Otis Clay & Johnny Rawls
Towards the end of a spirited cover of Tyrone Davis’s “Turn Back the Hands of Time,” with the horns pumping and soul sisters chanting, Johnny Rawls beseeches his partner Otis Clay to “go back to 1966 and tell me what you were doing.” Gritty-voiced Clay enters and immediately transforms a song about regret over losing a good woman’s love into a pulpit-worthy confession of a more fundamental original sin: “I was doing wrong, and I did for so long/but if I could do it all over/I would go on back home/if I could turn back the hands of time/had a good time, I had a good home but I left/I wouldn’t be here tonight/wishing on a four-leaf clover…” Without question the most powerful moment on the Clay-Rawls collaboration Soul Brothers, this version of “Turn Back the Hands of Time” with its seemingly improvised coda exemplifies the bond these two soul veterans have forged over the course of their ten-year friendship. Whatever personal connections they’ve made, their give and take here shows the depth of their musical connection—evident right away on the opening cut, a percolating B3-and-horn driven take on Dave Mason’s “Only You Know and I Know” as their voices blend in harmony and then peel off as they trade verses, when Clay’s rougher-edged tone ups the urgency ante in the wake of Rawls’s silky crooning.
Otis Clay and Johnny Rawls, live in Toronto, July 2014, treating an audience to a cover of Tyrone Davis’s ‘Turn Back the Hands of Time.’ The studio version is a highlight of their Soul Brothers album. Video posted at YouTube by Gary Asselstine.
Despite their long friendship, Clay and Rawls did not sing together on disc until the former showed up as a guest on three tracks of the latter’s multi-Blues Music Award-nominated tribute to the late, great O.V. Wright, Remembering O.V. The Wright album continued a late-career resurgence for Rawls, coming one year after his terrific Soul Survivor (enthusiastically appraised in TheBluegrassSpecial.com of July 2012) and two years after another inspired outing, Memphis Still Got Soul. For his part, the Waxhaw, Mississippi-born Clay broke in as a gospel singer in Chicago in the ‘50s before going secular in 1962. This journey would find him recording for Atlantic subsidiary Cotillion, where his cover of the Sir Douglas Quintet’s “She’s About a Mover”—produced by Rick Hall in Muscle Shoals–was a Hot 100 pop hit and top 50 R&B charter, and, come the ‘70s, with Willie Mitchell for Memphis’s Hi Records, where he had his biggest selling single, 1972’s “Trying to Live My Life Without You.” Since that time he’s launched his own label (Echo) and also issued on other labels a pair of heralded live albums cut in Japan (where he is something of a cultural icon) and two others on the Bullseye Blues label. Back on Chicago’s West Side he’s been actively involved in community affairs as a board member for People for a New Direction and spearheaded the planning, fundraising and development of the Harold Washington Cultural Center. After several years away from the recording studio, he returned on disc in 2007 back where he belongs, in the gospel world, with Walk a Mile in My Shoes, and last year with a secular outing, Truth Is (both albums are on his Echo label), on which he reprises the powerful title track from his 2007 gospel release, the Joe South classic reimagined as a plaintive gospel plea. More recently he scorched the Falcons’ 1962 classic “I Found a Love” during his guest appearance on Chicago bluesman Dave Specter’s Message in Blue (a Deep Roots Album of the Week selection on July 29).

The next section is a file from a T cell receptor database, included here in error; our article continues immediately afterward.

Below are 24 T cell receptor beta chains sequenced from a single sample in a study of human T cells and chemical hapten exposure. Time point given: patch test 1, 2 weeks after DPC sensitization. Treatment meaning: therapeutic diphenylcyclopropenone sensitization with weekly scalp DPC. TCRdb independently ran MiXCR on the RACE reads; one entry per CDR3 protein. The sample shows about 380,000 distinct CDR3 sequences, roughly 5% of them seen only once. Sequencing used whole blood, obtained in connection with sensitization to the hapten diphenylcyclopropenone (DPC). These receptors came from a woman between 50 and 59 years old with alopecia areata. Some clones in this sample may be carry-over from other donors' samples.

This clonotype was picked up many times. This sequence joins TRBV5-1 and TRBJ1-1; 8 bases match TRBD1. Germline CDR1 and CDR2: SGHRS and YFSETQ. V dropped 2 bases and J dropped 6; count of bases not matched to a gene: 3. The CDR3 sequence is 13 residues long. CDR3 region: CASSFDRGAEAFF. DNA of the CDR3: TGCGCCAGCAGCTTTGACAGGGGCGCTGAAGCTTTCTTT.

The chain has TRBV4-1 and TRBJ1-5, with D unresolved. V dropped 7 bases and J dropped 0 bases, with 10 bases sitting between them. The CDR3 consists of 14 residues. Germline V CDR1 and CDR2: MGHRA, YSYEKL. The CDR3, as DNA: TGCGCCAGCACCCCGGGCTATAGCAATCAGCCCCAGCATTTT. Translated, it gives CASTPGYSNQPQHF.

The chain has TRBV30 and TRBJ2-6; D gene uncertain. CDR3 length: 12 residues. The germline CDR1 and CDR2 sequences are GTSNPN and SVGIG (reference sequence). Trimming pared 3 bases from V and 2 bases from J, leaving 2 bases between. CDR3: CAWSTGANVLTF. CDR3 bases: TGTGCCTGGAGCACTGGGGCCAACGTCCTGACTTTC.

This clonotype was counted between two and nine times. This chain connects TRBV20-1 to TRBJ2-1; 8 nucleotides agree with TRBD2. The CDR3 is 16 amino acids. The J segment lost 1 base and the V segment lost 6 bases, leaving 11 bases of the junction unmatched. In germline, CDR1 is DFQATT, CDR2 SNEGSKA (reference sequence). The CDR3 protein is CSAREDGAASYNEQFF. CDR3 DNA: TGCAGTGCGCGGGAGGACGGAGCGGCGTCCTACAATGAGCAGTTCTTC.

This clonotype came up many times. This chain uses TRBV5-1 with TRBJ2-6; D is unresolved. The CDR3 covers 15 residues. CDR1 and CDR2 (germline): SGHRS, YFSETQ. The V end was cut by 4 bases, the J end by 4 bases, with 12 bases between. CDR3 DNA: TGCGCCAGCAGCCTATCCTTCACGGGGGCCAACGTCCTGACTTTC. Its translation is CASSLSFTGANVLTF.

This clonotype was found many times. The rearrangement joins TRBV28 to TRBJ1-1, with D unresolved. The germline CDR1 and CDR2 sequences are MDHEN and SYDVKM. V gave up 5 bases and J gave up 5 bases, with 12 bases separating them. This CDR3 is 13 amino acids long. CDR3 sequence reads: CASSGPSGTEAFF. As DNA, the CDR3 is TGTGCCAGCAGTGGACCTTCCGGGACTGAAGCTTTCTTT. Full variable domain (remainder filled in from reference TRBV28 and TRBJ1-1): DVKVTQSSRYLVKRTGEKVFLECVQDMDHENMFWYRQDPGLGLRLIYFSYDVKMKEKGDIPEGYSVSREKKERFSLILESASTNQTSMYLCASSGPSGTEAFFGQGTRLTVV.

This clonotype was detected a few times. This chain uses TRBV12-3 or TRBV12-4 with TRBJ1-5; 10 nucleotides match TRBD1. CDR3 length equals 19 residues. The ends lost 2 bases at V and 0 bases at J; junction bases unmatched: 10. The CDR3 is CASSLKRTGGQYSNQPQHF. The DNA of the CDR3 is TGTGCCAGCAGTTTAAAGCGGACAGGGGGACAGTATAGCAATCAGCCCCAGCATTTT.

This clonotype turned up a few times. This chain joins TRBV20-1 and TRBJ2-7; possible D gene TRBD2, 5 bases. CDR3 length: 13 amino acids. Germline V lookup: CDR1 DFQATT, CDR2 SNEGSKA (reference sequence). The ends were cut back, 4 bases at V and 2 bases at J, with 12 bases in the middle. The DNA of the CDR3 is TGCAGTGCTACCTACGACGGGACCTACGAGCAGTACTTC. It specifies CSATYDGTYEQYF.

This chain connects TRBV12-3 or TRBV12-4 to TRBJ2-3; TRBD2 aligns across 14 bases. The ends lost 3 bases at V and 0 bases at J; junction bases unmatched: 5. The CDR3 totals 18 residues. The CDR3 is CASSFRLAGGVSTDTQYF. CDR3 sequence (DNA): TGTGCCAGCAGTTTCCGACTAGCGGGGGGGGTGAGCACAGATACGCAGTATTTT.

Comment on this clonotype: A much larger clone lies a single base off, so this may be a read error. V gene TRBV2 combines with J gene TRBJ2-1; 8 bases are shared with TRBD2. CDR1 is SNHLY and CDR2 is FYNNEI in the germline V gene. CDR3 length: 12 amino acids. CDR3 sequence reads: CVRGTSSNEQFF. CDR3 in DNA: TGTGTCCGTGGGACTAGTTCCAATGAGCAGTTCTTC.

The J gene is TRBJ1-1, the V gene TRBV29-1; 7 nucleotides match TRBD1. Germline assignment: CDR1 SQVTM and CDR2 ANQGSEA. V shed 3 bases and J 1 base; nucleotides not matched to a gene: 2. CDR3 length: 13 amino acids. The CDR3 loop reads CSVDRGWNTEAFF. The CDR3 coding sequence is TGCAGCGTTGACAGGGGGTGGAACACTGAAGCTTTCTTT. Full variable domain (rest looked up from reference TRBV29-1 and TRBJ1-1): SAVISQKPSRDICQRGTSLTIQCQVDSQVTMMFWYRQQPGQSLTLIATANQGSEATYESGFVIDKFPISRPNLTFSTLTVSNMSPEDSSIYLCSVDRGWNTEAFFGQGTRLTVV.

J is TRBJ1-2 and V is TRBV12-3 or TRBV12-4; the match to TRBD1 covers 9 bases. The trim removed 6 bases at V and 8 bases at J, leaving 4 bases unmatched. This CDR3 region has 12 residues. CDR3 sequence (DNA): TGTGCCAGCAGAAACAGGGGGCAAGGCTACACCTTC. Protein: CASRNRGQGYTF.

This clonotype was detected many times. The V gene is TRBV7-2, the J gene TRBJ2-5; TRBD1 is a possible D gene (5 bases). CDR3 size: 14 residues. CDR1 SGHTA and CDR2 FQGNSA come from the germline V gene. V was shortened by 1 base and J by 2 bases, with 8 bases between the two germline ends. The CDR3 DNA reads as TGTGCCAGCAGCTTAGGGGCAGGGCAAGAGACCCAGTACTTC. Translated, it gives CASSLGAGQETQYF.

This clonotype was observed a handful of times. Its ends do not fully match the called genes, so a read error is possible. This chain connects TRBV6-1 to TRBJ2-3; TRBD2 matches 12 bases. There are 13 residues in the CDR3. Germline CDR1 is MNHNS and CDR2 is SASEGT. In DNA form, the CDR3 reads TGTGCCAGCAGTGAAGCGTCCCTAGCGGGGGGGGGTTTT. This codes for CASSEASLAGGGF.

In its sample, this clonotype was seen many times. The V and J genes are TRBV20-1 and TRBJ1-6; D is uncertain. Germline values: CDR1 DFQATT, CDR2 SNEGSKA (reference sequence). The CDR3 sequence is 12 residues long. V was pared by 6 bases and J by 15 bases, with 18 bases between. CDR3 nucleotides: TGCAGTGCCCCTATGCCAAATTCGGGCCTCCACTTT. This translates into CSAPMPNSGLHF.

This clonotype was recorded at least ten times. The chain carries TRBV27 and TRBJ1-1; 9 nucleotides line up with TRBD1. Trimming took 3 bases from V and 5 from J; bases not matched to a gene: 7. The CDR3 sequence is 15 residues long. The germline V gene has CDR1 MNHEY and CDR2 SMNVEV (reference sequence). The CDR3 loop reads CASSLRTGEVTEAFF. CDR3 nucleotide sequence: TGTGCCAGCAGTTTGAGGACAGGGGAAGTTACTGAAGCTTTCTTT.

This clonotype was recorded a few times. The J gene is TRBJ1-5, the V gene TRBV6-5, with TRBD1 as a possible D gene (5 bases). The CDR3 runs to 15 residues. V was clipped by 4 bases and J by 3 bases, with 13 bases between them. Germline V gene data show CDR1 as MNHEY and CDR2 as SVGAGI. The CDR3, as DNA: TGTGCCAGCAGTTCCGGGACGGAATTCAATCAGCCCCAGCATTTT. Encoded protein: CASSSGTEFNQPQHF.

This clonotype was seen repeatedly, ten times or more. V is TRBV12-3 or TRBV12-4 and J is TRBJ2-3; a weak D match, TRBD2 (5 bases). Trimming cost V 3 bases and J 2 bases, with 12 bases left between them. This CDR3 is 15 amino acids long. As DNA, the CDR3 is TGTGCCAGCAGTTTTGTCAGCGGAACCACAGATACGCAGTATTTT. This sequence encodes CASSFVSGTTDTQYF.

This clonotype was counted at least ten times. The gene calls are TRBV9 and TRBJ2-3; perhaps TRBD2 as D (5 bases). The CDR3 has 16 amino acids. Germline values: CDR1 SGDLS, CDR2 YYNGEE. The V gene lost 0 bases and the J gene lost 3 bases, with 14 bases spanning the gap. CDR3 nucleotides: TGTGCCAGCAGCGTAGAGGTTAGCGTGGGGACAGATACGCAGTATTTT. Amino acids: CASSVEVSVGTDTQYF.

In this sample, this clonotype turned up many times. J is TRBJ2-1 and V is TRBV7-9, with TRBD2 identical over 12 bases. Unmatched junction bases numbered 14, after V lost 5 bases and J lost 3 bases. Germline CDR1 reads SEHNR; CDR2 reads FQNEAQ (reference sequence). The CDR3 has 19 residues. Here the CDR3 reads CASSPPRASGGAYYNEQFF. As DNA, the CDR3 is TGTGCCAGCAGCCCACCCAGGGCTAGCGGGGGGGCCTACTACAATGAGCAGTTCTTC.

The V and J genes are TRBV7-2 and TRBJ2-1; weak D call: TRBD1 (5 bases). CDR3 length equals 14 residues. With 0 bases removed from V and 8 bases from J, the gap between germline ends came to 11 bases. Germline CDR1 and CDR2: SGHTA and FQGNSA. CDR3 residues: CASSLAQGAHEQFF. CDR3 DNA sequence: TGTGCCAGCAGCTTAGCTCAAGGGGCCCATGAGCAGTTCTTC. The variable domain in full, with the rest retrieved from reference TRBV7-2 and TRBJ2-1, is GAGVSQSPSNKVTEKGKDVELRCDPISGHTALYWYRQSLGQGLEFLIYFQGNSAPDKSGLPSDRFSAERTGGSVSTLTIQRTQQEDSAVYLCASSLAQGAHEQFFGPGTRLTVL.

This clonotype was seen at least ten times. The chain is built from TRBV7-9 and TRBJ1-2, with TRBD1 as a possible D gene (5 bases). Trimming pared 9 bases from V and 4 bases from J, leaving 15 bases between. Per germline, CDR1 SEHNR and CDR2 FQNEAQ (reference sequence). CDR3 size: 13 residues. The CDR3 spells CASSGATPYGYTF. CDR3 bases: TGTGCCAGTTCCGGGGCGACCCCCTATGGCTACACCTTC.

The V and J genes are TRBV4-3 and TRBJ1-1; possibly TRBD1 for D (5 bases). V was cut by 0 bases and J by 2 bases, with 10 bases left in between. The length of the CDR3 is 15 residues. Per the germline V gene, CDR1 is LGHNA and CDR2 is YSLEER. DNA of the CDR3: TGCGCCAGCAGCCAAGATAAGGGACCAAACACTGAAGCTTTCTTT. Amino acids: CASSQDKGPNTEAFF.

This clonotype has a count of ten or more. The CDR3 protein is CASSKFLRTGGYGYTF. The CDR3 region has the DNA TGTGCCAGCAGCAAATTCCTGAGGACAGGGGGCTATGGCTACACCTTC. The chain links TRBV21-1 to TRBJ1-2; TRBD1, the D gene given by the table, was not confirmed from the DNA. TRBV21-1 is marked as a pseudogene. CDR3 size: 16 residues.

In short, the aptly named Soul Brothers is a welcome pairing of gifted artists that know whereof they sing when it comes to soul, gospel and pop. Although they assay two other covers besides the abovementioned gems (a tasty rendering of Jimmy Ruffin’s monumental “What Becomes of the Broken-Hearted” and “Waiting for Dreams,” a surging, socially conscious gospel-rooted ballad by blues powerhouse Kay Kay Greenwade, whose 2001 Texas Justice album Rawls produced; Soul Survivors bassist-songwriter Bob Trenchard is the leader of Ms. Greenwade’s band, The Rays, which tours with and backs Rawls on record, as Ms. Greenwade has been disabled by a stroke), the bulk of this album is original tunes, including a handful by Rawls and Trenchard. The sound is late-‘60s-early ‘70s soul and funk with a Memphis flair, fueled by a quartet of solid horn players; to-the-point blues guitar courtesy an uncredited Johnny McGhee; sensitive keyboard work courtesy Dan Ferguson; a discreet rhythm section comprised of Trenchard, drummer Richy Puga and percussionist Jon Olazabol; and the gospel-based responsive background vocals by the Iveys Arlen, Jessica and Jillian. Dark humor informs Trenchard-Rawls’s strutting “Living on Borrowed Time” when the singer cheerfully admits to enjoying an edgy lifestyle in his younger days even as he testifies to changing his ways now that he’s closer to the end of the line (it’s kind of a prequel to “Turn Back the Hands of Time”); Trenchard-Rawls-Clay teamed to pen “Road Dog,” a driving, horn-infused treatise chronicling the highs and lows of the wandering troubadour (“sometimes it seems like things never change/I guess that’s the price you pay for fame,” Clay growls with a certain nuance so as to mask whether he’s being sincere or ironic); guitarist McGhee and keyboardist Ferguson lead the way in low-key flourishes as the midtempo blues ballad “Poor Little Rich Girl” unfolds. This Al Basile-Bob Trenchard co-write describes the girl who has gained the world and lost her soul, a state of affairs the singers chronicle not judgmentally but with affecting recognition of the consequences of bad choices. Something old, something new, something borrowed and a lot of blues—Messrs. Rawls and Clay have kept the faith and kept it well. May their paths cross again soon.